Mother alleges polluted Crestwood well water caused her infant's death, her Parkinson's disease

By Dan Harkins | Jul 28, 2015

A Crestwood woman is suing the village, an environmental engineering firm and two former mayors, alleging the water she and many in town had been using caused her son to die of neurological problems and caused her to be diagnosed with Parkinson's disease.

Linda Jensen filed a lawsuit July 21 in Cook County Circuit Court against the village of Crestwood, Burke Engineering Corp., Chester Stranczek, who served as mayor of Crestwood from 1975 to 2007, and Robert Stranczek, who served as Crestwood mayor from 2007 to 2009, alleging negligence.

According to the complaint, contamination, including cancer-causing chemicals, was present in the Crestwood drinking water from 1975 to 2009, and this was "fraudulently concealed" by the defendants. As early as 1985, the suit says, the defendants were made aware of the contamination from test results from state Environmental Protection Agency regulators showing well water contaminated with volatile organic chemicals like perchiorothelylene, dichloroethylene and vinyl chloride.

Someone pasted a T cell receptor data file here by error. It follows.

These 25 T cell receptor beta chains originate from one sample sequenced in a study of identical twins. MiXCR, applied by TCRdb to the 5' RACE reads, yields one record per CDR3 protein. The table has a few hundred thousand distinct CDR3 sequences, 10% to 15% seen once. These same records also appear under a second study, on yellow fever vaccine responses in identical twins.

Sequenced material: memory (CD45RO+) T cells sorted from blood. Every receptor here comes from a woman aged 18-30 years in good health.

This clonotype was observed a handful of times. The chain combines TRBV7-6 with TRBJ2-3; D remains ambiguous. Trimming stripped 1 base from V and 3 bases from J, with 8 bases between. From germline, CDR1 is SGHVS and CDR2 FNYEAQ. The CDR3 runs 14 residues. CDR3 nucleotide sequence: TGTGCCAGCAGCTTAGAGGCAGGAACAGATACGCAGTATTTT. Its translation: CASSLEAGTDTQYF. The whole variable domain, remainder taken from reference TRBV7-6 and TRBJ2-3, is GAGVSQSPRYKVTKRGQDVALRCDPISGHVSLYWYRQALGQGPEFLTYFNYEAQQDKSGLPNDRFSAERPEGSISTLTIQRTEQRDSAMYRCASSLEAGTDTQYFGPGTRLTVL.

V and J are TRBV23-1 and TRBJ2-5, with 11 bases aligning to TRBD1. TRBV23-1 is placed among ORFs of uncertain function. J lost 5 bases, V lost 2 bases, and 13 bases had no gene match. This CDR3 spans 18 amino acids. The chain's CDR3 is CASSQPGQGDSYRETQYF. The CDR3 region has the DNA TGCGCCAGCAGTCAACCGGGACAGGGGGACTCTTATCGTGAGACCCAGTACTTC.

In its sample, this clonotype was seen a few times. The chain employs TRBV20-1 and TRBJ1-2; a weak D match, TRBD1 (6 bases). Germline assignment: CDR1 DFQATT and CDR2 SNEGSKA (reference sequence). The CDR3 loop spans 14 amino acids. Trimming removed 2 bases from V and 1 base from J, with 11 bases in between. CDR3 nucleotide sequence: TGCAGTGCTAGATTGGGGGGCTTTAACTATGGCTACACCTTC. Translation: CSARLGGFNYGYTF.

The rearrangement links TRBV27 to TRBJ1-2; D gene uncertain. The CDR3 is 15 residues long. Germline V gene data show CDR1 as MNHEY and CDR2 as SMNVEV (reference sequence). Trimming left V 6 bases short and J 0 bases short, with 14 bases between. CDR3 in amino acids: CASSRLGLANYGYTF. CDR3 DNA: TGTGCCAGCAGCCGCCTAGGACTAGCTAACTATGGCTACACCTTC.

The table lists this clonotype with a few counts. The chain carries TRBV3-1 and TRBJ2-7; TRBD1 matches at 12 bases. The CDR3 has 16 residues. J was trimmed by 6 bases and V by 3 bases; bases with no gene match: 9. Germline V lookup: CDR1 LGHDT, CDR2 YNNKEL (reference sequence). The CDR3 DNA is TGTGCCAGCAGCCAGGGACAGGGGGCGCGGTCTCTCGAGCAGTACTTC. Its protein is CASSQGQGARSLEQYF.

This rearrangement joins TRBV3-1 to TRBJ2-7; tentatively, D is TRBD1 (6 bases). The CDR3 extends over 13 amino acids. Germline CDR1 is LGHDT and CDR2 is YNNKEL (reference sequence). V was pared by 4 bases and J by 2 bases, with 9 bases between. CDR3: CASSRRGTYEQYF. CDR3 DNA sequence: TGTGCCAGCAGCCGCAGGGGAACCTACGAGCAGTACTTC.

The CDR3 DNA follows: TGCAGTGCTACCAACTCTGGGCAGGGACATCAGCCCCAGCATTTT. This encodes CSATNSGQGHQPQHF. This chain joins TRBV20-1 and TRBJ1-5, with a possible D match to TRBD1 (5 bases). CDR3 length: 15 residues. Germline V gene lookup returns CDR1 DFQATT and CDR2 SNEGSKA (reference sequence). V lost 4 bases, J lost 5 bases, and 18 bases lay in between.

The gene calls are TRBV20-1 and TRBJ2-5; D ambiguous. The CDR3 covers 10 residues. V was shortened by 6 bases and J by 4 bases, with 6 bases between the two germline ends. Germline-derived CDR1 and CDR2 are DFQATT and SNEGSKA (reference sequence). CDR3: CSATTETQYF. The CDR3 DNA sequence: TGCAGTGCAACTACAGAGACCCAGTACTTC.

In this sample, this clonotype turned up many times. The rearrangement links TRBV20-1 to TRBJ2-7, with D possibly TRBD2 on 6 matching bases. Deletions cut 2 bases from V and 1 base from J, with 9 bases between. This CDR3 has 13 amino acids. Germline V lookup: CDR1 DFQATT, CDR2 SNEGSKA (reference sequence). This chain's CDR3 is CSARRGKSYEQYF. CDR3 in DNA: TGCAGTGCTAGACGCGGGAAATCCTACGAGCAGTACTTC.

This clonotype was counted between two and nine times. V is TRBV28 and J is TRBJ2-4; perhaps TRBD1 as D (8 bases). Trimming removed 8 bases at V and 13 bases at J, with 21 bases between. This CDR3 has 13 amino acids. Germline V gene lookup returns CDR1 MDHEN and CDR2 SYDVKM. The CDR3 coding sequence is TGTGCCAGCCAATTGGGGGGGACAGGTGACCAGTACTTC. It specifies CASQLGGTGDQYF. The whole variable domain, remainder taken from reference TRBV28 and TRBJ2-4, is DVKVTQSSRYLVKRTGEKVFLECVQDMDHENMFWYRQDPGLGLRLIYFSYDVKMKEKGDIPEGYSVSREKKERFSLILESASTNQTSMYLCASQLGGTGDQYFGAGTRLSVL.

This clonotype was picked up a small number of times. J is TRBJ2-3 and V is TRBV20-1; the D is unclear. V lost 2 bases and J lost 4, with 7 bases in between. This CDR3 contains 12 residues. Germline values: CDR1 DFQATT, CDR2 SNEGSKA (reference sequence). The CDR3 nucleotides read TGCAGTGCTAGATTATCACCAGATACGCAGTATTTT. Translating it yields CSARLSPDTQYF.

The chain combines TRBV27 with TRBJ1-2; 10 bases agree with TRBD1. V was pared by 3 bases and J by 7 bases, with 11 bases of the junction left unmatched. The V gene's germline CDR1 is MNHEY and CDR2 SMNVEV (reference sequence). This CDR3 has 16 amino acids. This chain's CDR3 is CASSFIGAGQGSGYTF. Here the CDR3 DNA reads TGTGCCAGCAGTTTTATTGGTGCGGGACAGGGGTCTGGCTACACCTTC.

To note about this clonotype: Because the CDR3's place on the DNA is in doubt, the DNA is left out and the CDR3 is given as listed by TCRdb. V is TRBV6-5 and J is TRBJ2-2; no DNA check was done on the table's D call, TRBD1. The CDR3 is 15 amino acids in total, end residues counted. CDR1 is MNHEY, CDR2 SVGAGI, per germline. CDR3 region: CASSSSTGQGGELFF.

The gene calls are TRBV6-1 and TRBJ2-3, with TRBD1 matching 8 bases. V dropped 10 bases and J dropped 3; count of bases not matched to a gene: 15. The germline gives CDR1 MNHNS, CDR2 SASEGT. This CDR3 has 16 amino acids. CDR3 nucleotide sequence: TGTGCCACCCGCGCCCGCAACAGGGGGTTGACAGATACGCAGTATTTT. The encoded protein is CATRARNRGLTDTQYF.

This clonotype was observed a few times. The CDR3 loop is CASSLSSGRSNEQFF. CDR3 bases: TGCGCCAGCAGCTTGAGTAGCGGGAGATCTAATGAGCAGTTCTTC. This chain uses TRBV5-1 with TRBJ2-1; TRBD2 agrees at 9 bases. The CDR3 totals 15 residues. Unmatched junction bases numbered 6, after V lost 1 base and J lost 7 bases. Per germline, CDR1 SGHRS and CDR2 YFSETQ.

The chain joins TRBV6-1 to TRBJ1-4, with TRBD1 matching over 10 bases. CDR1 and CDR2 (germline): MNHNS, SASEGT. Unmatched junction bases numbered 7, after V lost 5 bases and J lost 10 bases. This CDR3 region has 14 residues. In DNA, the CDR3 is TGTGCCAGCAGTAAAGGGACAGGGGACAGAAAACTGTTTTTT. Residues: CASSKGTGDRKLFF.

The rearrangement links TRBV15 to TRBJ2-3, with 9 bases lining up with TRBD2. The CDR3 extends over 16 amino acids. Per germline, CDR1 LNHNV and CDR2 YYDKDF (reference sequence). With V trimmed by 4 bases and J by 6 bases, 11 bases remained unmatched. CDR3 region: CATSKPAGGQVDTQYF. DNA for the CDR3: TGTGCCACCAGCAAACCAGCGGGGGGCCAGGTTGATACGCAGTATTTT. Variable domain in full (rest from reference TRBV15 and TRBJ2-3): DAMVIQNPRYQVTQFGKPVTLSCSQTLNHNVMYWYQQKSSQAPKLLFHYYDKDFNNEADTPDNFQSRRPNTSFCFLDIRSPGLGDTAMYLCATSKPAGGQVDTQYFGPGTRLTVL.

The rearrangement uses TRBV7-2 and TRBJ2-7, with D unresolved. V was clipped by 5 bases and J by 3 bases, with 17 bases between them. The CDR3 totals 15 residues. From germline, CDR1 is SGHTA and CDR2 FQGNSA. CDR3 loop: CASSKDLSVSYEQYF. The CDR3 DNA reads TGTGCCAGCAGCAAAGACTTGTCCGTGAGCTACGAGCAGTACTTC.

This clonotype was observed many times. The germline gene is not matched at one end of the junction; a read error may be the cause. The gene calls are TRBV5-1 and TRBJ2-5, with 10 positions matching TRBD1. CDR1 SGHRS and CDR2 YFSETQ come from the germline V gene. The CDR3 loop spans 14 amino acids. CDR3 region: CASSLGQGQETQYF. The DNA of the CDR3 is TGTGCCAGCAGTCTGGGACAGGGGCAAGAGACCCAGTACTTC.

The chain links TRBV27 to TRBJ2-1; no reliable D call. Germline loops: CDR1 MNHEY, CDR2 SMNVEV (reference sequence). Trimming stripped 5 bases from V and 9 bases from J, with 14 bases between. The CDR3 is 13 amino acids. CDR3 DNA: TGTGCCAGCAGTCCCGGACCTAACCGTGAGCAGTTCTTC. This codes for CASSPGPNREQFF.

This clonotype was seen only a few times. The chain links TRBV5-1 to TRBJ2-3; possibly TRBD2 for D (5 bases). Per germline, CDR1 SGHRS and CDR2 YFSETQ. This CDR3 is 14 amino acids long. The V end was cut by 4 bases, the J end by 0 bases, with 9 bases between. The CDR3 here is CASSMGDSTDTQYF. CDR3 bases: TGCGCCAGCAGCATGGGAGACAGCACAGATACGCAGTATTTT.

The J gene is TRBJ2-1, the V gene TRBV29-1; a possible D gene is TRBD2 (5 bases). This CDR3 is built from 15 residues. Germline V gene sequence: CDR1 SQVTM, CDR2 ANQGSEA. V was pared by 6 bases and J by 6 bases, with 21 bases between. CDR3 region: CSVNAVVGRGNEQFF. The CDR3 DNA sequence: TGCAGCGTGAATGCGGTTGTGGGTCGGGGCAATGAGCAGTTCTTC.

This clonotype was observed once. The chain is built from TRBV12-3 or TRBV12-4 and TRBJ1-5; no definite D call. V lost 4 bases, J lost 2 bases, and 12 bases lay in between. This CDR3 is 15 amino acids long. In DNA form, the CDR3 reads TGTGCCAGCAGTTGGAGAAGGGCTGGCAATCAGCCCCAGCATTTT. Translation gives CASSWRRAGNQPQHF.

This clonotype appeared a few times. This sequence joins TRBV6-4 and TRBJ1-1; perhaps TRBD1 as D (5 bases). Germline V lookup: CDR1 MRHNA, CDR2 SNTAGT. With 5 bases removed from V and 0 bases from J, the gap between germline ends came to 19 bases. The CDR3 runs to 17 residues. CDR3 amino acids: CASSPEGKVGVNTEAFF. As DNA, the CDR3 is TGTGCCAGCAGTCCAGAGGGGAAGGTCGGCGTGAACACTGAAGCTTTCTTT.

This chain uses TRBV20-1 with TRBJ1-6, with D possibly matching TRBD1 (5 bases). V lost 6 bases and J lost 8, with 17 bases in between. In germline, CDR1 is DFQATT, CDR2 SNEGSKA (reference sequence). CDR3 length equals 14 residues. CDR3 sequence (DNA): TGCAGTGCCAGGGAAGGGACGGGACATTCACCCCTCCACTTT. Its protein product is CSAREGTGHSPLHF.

Jensen, who drank, bathed, inhaled steam from and cooked unwittingly with contaminated well water since 1975, gave birth Aug. 23, 1988, to a son with a congenital birth defect known as Tetralogy of Fallot, the lawsuit states. On Aug. 23, 1988, her son died from complications from heart surgery necessary to treat Tetralogy of Fallot.

In April 2013, the plaintiff was diagnosed with "significant neurological deficits," a condition ultimately diagnosed as Parkinson's disease, the lawsuit states.

Jensen seeks damages of more than $300,000, plus court costs and attorney fees. She is represented by attorney Eileen M. O'Connor of O'Connor Law Group in Chicago.

Cook County Circuit Court case number 2015L007412.

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